Adam Henein talks to Watani
“Dream and the ability to imagine are the real credit of any nation,” says the veteran sculptor Adam Henein. Henein has dedicated his life to sculpture which he sees as an extension of ancient Egyptian art, creating a dialogue between the human body and the stone.
Watani talked to Henein about his sculpture and the Aswan International Sculpture Symposium, the 18th edition of which recently wrapped up, and about the future of the art in this climate of increasing fanatic ideology and other
Given that hardline Muslims insist that statues are idols and should be banned, are you concerned about the future of art in general, and sculpture in particular, under the current Islamist regime?
I can’t believe that there can be any force that could take away the freedom of creativity from Egypt, or chain it, especially when it expresses itself in the diverse forms of arts. There has always been a relationship between art and religion through the meditating artist, which is some form of ‘mysticism’ or ‘worship of God’.
Dream or memory? Which of them is the stronger influence when you work?
I always tend to dream; I dream when I work. Dream for me is the fountain from which the spark of creativity bursts and opens endless paths. At the same time there can be no artist without a vibrant memory, otherwise he or she not only cannot dream, but will also lose the self.
Tell us about the Aswan International Sculpture Symposium.
Sculpture is a great beautiful art that had for years in Egypt been relegated to the walls of monuments and temples of ancient Egypt. This was until the Aswan Symposium was inaugurated in 1995 to revive this fine art. It is a rare image of a dream that saw the participation of countries from all over the world.
Since the symposium is an important cultural event, why then it is unknown to ordinary people?
This is because of the wide gap between formal education and culture in Egypt. There is a general lack of interest in the arts on the part of ordinary Egyptians, and subsequent governments and the media did not do much to ignite this interest.
What was the idea behind assigning an open museum for sculptural works in Aswan?
The Symposium now has a collection of more than 200 large granite pieces, and such wonderful, giant works deserve to be on display in a museum. The museum, which is located on a high plateau near the Aswan High Dam, was the brainchild of the architect Akram al-Magdoub. The slope at the entrance of the museum has been used as an open exhibition for the smaller granite sculptures.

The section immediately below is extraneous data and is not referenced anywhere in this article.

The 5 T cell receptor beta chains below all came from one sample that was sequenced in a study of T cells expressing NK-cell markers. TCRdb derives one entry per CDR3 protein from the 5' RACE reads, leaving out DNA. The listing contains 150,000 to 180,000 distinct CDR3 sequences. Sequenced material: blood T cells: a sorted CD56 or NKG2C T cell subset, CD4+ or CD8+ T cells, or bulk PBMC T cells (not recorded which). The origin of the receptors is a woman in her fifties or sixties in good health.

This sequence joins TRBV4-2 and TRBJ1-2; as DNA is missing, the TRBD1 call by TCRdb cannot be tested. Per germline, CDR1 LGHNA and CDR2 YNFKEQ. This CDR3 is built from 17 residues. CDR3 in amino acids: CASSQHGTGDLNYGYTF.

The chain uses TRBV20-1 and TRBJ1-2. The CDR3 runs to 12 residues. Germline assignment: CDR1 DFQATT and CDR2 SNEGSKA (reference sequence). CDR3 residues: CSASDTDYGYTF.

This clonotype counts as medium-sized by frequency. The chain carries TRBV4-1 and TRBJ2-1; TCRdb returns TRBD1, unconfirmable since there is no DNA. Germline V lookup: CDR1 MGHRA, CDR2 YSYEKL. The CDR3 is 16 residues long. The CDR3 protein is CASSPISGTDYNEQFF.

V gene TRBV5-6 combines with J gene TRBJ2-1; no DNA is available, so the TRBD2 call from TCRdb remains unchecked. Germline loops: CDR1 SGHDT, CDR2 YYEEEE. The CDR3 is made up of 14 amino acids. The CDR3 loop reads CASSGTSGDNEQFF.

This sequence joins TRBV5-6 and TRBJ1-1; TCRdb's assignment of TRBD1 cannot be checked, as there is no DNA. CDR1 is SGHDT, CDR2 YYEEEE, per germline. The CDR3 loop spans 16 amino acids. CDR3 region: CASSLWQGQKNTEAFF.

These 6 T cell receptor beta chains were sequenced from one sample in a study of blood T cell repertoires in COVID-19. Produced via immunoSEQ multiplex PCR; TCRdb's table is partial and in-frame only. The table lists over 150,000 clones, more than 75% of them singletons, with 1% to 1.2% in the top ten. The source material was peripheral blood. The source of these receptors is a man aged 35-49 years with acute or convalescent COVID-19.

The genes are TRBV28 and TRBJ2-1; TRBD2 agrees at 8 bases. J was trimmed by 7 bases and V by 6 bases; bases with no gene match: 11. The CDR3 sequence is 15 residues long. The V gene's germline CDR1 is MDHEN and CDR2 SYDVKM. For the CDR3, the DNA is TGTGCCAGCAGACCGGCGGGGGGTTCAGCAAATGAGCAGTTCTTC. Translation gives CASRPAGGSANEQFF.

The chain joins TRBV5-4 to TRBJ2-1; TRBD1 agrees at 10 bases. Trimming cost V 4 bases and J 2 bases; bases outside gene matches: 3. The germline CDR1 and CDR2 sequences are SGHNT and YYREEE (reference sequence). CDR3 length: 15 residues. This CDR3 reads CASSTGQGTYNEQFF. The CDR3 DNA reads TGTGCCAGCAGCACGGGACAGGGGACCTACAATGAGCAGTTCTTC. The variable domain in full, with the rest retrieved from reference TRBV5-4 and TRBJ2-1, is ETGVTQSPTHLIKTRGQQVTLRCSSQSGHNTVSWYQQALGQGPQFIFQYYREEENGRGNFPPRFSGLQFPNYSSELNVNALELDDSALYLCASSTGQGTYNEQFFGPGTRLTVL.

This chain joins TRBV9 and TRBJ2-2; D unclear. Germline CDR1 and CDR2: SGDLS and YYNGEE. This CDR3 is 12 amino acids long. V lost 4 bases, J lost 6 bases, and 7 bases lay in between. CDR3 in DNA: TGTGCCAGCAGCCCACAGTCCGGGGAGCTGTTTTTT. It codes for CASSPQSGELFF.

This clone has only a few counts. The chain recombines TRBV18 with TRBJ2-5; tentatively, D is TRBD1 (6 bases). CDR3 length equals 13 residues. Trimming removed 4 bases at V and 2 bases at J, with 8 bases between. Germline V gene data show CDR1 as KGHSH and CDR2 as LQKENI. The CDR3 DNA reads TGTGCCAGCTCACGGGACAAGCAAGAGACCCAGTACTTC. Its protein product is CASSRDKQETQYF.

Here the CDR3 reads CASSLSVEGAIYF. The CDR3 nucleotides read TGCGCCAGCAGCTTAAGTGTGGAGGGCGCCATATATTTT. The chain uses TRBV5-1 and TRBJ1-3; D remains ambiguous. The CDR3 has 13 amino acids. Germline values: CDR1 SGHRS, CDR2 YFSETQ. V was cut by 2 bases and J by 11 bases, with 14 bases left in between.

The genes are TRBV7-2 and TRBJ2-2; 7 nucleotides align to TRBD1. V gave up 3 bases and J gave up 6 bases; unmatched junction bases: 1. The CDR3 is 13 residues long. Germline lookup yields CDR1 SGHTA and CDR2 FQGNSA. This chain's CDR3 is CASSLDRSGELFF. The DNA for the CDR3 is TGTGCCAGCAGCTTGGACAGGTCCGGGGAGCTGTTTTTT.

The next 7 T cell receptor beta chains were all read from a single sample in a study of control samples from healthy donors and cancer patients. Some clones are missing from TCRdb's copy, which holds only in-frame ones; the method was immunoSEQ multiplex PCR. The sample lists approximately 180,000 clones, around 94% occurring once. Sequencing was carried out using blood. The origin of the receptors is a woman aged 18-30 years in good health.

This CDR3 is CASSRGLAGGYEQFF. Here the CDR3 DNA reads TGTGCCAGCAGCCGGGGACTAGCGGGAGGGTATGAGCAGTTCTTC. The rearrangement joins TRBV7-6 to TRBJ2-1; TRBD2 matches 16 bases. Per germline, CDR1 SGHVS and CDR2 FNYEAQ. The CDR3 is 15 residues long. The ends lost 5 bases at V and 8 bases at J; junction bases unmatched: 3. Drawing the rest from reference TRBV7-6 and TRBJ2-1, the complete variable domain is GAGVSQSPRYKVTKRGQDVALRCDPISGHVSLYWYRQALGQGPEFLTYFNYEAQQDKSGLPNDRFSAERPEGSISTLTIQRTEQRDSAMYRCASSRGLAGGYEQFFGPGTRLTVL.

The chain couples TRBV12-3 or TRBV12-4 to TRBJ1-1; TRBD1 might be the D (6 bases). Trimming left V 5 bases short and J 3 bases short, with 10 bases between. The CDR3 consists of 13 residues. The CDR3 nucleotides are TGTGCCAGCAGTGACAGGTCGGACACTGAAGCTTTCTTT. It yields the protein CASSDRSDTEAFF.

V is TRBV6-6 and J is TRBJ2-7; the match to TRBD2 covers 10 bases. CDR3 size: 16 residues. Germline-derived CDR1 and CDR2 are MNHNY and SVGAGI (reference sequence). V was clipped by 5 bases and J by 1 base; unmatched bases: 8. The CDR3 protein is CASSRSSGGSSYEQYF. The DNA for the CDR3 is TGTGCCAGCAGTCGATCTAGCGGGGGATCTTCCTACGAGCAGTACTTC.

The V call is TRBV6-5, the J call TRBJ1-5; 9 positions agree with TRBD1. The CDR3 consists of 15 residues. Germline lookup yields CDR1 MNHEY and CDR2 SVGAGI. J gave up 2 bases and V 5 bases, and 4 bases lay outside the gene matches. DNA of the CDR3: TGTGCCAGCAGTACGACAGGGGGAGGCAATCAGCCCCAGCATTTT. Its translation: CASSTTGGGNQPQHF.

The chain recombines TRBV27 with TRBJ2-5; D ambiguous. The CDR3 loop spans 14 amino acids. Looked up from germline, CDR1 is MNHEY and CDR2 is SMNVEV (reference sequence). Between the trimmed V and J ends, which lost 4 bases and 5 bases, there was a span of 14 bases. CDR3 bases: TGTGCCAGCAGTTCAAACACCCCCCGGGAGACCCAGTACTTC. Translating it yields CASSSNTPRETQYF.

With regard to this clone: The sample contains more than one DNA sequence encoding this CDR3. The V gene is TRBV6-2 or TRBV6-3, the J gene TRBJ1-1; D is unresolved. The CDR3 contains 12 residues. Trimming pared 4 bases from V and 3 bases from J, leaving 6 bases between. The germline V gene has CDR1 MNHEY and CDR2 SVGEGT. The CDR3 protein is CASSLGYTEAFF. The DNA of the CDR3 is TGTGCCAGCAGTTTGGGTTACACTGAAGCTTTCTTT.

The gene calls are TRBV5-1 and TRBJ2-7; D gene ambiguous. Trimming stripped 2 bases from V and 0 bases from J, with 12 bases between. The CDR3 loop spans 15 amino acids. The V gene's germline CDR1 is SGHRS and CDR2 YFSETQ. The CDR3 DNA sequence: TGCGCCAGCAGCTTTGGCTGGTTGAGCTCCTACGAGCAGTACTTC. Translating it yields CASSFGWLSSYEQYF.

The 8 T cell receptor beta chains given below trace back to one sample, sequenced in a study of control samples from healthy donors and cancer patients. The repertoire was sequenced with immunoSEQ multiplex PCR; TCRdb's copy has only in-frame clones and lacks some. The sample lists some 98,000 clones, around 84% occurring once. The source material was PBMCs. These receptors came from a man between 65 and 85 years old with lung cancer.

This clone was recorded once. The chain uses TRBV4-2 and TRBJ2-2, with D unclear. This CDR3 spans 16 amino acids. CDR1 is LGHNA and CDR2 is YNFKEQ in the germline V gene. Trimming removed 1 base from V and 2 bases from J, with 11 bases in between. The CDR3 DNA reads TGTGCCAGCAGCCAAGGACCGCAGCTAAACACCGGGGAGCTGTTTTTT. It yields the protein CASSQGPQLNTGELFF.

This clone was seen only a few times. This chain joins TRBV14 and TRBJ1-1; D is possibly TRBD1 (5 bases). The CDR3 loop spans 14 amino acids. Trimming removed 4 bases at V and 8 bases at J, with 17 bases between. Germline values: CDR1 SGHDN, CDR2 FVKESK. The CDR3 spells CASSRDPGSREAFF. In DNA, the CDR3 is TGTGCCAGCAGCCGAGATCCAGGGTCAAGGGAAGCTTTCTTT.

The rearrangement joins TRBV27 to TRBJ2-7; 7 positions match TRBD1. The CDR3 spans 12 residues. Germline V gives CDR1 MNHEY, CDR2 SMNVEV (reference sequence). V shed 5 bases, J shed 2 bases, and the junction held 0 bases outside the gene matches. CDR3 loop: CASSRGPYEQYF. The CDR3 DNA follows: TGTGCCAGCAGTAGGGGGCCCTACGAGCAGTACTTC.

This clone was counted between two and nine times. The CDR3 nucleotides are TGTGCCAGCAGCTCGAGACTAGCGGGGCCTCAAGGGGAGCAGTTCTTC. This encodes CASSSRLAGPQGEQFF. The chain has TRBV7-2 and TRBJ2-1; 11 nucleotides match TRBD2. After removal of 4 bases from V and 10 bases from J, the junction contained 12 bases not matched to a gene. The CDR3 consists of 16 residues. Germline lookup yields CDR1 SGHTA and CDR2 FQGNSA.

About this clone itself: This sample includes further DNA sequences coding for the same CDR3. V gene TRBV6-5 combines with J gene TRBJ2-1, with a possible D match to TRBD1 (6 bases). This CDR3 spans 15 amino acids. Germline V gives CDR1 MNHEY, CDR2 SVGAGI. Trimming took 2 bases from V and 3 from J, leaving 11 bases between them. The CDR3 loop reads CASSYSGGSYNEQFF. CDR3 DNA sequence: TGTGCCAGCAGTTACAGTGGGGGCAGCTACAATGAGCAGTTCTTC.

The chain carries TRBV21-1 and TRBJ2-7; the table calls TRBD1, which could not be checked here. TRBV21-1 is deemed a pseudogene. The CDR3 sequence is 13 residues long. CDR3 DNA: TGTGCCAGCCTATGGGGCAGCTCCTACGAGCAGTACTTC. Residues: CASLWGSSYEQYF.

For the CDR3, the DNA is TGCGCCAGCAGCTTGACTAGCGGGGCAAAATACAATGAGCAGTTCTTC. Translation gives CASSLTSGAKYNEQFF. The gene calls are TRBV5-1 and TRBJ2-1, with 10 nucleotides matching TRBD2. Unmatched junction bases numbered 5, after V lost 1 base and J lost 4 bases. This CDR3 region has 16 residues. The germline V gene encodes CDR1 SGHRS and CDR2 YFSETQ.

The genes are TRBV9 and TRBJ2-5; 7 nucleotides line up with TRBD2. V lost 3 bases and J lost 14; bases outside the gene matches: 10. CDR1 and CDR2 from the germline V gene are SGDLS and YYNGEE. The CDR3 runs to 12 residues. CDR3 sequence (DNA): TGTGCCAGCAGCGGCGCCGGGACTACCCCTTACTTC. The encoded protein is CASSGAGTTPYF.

Aswan is rich in stone, and has a deep-rooted heritage in sculpting. We just wanted to revive this heritage with a modern touch; we don’t mind hosting some works with some added metallic motifs, which enrich the main material—stone.
How do you deal with stone?
Sculpture is rich in secrets; when you deal with the material, it creates a kind of conversation. You feel that many things are formed inside you, new sensations full of surprises.
What about the female character in your work?
I see woman from a very special perspective; I respect and honour her. In my artwork, I am keen to help this female human being attain her full stature of strength and dignity; her vitality; even sacredness. I do not restrict the depiction of woman to a carnal, physical form. When depicting woman, I do not degrade her body.
In your opinion, what is the reason for the retardation of sculpture in Egypt?
This is simply because some Islamist streams have banned sculpture as some form of paganism, which is of course nonsense. Islam bans the worship of statues, but it does not ban sculpture. But art is part and parcel of Islamic civilisation, as manifested in the botanical and geometric shapes and the mosaics that ornament mosques and Islamic architecture. All these types of art are not too far separated from sculpture.
You spent a long time, several decades, in the West. How did this affect you?
This time was very beneficial. I learned and I worked. I held many exhibitions and visited countless museums and achieved fame. This long time is implanted in my artistic being and, together with my original, deep-rooted Egyptian heritage, makes me who I am.
• Born in Cairo in 1929
• Graduated from the College of Fine Arts, Cairo, Sculpture Department
• Travelled to Luxor, 1953
• Scholarship from the Ministry of Culture to study at the Munich Academy, 1959
• Settled in Paris, 1971 – 1995
• Returned to Egypt and built an atelier in Harraniya, 1996
• Established the International Sculpture Symposium in Aswan, 1966
Prizes and Awards
• Art Production Award, Ministry of Education, 1953
• Grand Nile Prize, Cairo Biennale, 1988
• State Award of Appreciation, 1998
• First Prize Place Medal of Science and Art, 1998
• Mubarak Award, 2004
• Museum of Contemporary Art, Cairo
• Academy of Arts, Basel
• Museum Umm Kulthoum, Cairo
• Al-Ahram Newspaper, Cairo
• Egyptian Academy for Arts, Rome
• The International Garden for Sculpture, Dallas, Texas
• Museum of the Arab World Institute, Paris
• Al-Mansouria Foundation for Culture and Creativity, Jeddah
7 April 2013